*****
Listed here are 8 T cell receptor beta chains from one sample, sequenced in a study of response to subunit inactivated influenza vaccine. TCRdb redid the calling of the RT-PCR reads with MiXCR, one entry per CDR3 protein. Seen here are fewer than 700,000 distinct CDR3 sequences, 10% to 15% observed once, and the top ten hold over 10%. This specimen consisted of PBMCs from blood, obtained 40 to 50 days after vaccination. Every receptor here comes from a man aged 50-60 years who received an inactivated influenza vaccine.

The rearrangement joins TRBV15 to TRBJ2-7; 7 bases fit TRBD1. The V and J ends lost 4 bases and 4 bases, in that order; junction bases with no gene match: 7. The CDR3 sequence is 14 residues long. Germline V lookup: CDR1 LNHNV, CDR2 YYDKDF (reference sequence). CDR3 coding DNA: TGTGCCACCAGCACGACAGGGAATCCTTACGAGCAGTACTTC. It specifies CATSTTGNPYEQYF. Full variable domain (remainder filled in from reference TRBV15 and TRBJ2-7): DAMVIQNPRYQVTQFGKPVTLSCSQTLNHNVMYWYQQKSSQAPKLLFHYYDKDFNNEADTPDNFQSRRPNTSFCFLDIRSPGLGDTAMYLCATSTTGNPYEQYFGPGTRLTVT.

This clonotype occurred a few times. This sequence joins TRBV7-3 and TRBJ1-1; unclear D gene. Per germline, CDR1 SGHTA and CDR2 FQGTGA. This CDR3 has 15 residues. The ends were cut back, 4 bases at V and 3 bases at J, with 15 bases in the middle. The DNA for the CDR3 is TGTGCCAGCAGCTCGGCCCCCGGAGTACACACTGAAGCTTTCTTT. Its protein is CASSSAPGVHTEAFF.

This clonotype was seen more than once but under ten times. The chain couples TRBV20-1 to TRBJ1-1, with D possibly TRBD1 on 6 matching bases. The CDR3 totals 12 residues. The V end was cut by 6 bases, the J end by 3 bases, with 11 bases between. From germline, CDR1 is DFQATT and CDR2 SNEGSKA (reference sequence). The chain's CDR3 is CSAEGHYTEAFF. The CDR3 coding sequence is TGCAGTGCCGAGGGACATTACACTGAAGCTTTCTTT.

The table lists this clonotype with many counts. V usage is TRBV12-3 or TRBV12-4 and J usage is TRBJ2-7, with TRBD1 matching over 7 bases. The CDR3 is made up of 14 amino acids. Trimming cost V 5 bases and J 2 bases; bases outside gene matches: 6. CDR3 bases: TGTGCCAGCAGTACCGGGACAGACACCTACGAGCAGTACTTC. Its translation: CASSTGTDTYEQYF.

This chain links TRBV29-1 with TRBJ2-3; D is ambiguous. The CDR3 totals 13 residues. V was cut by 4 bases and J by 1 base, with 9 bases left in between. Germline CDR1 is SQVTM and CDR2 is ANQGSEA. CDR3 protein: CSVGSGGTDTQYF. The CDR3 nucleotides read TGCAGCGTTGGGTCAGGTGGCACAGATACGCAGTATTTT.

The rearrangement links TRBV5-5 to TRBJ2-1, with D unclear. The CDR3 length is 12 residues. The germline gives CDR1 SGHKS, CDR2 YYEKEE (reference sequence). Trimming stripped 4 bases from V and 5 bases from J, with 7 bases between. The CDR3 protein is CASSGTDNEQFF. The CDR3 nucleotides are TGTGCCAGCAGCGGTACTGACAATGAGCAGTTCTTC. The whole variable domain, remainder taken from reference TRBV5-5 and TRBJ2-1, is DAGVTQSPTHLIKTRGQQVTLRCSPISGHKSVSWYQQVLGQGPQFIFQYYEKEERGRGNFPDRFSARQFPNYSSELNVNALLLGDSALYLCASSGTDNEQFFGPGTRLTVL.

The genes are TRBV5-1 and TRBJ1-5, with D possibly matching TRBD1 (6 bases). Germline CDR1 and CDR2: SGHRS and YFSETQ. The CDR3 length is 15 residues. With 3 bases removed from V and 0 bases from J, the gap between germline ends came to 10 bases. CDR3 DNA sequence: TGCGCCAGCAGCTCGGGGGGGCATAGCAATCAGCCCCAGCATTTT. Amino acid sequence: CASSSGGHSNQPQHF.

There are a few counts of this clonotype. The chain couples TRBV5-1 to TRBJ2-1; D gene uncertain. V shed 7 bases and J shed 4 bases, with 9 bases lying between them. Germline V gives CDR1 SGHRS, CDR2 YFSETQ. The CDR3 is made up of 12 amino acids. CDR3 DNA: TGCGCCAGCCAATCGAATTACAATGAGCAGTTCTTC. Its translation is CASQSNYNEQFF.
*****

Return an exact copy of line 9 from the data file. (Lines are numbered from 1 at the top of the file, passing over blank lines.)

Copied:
There are a few counts of this clonotype. The chain couples TRBV5-1 to TRBJ2-1; D gene uncertain. V shed 7 bases and J shed 4 bases, with 9 bases lying between them. Germline V gives CDR1 SGHRS, CDR2 YFSETQ. The CDR3 is made up of 12 amino acids. CDR3 DNA: TGCGCCAGCCAATCGAATTACAATGAGCAGTTCTTC. Its translation is CASQSNYNEQFF.